Free access
in American Journal of Veterinary Research

Summary

Detection of autoantibody, complement, or both bound to rbc is an essential requirement for unequivocal diagnosis of immune-mediated hemolytic anemia in dogs. An enzyme-linked antiglobulin test was adapted for laboratory diagnosis of this disease. The refinement and routine use of this assay have allowed further observation of the pathogenesis of the disease process. In particular, degree of hemolysis can be related to the degree of rbc sensitization associated with primary immune-mediated hemolytic anemia, and this correlation is highest for IgG autoantibody. Results indicate that autoantibody isotype might have an important role in the hemolytic process.

Free access
in American Journal of Veterinary Research

Summary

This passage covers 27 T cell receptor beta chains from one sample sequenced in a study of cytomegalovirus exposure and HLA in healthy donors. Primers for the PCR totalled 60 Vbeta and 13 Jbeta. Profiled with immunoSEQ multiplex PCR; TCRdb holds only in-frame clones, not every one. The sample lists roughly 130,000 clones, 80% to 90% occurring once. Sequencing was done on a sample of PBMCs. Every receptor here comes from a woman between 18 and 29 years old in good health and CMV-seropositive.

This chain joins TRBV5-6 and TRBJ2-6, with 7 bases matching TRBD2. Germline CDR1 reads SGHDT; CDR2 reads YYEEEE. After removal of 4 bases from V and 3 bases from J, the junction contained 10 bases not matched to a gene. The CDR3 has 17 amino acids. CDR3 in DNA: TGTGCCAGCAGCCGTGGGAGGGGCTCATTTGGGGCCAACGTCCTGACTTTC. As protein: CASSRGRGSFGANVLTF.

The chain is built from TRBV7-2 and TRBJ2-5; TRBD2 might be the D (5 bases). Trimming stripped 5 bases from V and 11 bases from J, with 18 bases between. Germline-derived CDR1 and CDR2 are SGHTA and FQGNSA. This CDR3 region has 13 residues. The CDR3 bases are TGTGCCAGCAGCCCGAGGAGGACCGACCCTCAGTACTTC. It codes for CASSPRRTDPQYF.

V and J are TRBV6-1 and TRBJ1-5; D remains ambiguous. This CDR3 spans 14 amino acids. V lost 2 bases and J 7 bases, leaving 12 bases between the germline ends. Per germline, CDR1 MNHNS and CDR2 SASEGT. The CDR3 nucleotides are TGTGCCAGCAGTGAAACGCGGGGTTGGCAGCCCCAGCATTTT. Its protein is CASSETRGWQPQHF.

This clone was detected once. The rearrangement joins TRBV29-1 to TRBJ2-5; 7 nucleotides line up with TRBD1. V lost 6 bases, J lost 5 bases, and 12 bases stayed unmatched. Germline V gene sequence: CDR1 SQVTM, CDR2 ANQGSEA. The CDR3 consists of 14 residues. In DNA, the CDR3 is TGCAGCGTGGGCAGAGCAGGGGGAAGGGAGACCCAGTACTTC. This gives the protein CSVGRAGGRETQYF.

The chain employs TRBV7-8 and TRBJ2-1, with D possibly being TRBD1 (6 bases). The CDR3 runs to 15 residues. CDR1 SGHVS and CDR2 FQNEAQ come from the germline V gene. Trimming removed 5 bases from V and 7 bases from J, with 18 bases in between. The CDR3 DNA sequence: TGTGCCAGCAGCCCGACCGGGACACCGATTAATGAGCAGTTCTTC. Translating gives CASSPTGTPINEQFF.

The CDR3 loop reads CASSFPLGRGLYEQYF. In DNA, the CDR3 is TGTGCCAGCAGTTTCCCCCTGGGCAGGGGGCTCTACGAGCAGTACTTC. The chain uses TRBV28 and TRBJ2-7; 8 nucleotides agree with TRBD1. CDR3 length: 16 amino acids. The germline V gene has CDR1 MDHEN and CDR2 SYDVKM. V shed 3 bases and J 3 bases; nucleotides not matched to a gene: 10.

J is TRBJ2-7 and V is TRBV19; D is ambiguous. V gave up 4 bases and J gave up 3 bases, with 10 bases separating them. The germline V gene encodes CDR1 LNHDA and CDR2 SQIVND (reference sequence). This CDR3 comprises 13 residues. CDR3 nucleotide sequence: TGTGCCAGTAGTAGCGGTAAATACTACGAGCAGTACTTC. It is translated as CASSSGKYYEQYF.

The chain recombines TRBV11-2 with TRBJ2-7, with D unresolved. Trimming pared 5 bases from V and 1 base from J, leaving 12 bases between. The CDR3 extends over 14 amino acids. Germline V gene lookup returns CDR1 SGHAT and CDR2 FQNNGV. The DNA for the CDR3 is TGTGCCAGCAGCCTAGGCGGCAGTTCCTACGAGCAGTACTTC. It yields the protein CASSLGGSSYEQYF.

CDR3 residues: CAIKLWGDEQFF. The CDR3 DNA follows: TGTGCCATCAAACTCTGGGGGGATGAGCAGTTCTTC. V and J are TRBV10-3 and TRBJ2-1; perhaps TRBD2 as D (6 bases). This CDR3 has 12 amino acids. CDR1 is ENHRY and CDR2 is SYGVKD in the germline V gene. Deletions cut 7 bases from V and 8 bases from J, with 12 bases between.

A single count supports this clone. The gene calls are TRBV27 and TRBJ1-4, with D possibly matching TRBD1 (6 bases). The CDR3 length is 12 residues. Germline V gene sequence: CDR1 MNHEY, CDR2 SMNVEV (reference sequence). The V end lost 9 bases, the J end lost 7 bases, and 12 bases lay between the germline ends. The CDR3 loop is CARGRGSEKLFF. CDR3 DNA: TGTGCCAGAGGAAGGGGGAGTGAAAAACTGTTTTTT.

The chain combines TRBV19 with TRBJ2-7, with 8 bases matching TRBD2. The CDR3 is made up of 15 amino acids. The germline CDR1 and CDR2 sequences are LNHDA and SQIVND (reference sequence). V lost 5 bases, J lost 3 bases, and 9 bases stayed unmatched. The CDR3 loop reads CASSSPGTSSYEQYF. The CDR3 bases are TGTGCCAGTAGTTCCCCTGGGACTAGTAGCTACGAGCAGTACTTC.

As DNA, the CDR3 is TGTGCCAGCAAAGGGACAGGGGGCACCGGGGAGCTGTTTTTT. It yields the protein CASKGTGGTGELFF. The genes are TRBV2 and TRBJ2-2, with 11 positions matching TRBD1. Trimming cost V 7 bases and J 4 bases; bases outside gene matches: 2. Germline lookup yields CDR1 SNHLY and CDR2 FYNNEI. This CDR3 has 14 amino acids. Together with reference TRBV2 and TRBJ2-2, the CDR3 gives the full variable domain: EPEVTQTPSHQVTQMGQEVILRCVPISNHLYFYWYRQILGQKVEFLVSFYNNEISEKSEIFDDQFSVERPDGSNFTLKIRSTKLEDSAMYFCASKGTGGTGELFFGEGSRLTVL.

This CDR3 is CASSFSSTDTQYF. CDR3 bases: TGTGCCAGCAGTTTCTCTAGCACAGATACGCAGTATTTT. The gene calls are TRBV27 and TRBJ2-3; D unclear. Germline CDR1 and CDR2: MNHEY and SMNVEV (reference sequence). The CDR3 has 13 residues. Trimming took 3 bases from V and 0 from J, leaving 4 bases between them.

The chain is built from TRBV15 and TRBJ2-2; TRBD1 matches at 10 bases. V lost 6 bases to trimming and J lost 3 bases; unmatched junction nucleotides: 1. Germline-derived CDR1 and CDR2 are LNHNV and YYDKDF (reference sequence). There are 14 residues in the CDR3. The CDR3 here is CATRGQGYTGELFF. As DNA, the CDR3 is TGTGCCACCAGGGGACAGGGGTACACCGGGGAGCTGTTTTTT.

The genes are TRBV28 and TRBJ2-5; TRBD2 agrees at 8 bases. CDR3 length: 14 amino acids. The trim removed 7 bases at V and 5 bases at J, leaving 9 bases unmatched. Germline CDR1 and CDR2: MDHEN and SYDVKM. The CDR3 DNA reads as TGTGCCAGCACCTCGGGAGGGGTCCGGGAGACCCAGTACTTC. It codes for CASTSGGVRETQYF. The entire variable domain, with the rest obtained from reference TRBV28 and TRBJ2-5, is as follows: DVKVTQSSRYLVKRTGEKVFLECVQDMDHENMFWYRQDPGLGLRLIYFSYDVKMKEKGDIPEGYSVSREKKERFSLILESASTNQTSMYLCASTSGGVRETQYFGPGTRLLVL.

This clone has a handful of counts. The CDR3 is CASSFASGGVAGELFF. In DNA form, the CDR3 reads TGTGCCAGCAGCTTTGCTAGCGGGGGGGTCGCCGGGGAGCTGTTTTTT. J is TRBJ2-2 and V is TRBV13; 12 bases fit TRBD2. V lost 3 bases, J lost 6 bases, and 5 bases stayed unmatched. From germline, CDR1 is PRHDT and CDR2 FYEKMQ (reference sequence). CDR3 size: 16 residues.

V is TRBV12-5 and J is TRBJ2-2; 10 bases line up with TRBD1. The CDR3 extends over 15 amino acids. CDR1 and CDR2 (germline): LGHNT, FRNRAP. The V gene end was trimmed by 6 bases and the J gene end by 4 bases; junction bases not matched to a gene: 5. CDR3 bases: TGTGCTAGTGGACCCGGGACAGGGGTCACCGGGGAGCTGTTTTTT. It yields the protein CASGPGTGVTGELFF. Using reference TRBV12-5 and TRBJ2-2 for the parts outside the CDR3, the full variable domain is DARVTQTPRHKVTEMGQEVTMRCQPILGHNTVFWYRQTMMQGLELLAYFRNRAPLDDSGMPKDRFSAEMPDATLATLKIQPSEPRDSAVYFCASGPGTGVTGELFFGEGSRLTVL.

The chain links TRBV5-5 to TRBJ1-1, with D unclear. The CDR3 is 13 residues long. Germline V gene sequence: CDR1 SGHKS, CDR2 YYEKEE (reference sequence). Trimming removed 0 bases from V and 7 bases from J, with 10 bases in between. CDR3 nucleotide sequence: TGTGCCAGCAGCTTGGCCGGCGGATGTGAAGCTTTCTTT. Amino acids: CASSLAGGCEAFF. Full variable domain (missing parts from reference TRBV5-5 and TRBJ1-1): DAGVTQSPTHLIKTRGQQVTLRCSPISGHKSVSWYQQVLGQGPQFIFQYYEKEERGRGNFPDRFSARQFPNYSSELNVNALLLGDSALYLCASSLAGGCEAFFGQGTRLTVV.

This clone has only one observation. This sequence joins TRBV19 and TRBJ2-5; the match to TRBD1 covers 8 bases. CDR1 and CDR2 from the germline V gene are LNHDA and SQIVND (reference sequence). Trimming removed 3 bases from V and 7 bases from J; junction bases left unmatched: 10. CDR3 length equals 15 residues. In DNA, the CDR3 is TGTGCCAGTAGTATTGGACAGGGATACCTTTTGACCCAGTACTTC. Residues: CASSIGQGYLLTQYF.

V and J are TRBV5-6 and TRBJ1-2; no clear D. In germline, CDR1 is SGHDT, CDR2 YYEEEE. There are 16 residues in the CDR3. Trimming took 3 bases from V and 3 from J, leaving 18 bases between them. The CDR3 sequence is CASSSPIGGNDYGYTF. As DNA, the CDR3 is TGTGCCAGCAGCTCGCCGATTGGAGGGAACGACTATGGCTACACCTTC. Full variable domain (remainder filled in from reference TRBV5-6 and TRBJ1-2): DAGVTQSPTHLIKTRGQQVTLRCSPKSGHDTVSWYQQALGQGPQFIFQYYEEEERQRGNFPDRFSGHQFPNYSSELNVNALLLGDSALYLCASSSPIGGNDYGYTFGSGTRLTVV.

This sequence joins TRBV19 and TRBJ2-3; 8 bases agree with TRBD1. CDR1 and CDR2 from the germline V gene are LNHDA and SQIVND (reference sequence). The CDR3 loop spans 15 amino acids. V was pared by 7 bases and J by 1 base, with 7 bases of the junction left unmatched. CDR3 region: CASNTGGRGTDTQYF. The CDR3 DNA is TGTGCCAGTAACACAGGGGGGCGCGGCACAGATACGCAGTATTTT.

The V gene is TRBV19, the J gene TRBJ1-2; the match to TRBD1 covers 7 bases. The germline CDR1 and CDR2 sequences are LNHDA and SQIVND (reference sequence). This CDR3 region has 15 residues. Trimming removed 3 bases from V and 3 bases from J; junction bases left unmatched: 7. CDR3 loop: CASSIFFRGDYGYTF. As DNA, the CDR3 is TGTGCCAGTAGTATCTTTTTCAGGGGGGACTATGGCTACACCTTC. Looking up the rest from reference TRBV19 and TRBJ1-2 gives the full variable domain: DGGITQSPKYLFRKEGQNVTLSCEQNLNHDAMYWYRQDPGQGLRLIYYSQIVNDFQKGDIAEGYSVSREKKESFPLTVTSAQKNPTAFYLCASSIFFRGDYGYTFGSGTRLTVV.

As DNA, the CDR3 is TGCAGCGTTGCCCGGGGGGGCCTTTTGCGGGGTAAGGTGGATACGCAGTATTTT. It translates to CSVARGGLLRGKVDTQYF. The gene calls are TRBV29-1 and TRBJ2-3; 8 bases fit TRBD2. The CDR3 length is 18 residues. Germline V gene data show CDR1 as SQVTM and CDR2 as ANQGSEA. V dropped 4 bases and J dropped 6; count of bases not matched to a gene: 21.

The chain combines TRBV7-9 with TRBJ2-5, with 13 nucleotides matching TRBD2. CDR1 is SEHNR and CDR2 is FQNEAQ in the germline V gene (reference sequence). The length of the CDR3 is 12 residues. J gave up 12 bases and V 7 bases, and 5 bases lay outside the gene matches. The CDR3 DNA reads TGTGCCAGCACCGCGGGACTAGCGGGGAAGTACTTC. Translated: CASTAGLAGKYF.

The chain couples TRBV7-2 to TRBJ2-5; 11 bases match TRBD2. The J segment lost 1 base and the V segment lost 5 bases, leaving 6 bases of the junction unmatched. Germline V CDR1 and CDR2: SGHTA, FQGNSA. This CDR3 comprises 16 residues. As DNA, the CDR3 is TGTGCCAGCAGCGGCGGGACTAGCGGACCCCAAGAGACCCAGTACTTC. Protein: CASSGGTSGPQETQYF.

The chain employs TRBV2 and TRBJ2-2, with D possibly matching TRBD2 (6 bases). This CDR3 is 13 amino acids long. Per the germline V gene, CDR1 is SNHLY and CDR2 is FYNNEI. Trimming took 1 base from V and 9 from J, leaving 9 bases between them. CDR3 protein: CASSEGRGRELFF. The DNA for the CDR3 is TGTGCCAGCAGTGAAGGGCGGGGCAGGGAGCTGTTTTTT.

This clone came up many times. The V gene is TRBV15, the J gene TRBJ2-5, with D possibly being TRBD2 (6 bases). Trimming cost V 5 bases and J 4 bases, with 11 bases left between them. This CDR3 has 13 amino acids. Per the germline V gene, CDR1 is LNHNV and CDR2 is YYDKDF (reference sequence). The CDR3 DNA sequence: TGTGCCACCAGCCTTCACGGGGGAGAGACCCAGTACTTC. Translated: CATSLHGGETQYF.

The abomasa of 1,949 slaughtered feedlot cattle, 45 necropsied feedlot cattle that died 2 to 45 days after arrival, and 45 necropsied pastured cattle were opened and examined. Of these organs, 484,1, and none, respectively, contained erosions. The slaughtered cattle were fattened at 3 locations: 1,305 with 430 eroded abomasa were fed a ration of corn in northeastern Colorado; 144 cattle with 4 affected abomasa fed a ration of milo in south-central Arizona; and 500 cattle with 50 affected abomasa fed a ration of milo and corn in northwestern Texas. The red-brown lesions developed late during the second semester of fattening and were located mostly on fundic folds. Those on fold edges were linear and were 2 to 15 cm long, whereas those on fold sides were punctate and were 2 to 15 mm in diameter. Normal fold edges contained fewer goblet cells and less surface mucus than did fold sides. Eroded folds had disruption of surface epithelium, damage to endothelial cells, and dilated, thrombosed, congested, and ruptured capillaries. Mean pH values of 16 normal and 17 eroded abomasa were 4.7 and 3.9, respectively. Necrosis of all tissue toward the mucosal surface of erosions was extensive. The cause of gastric erosion in cattle is not known.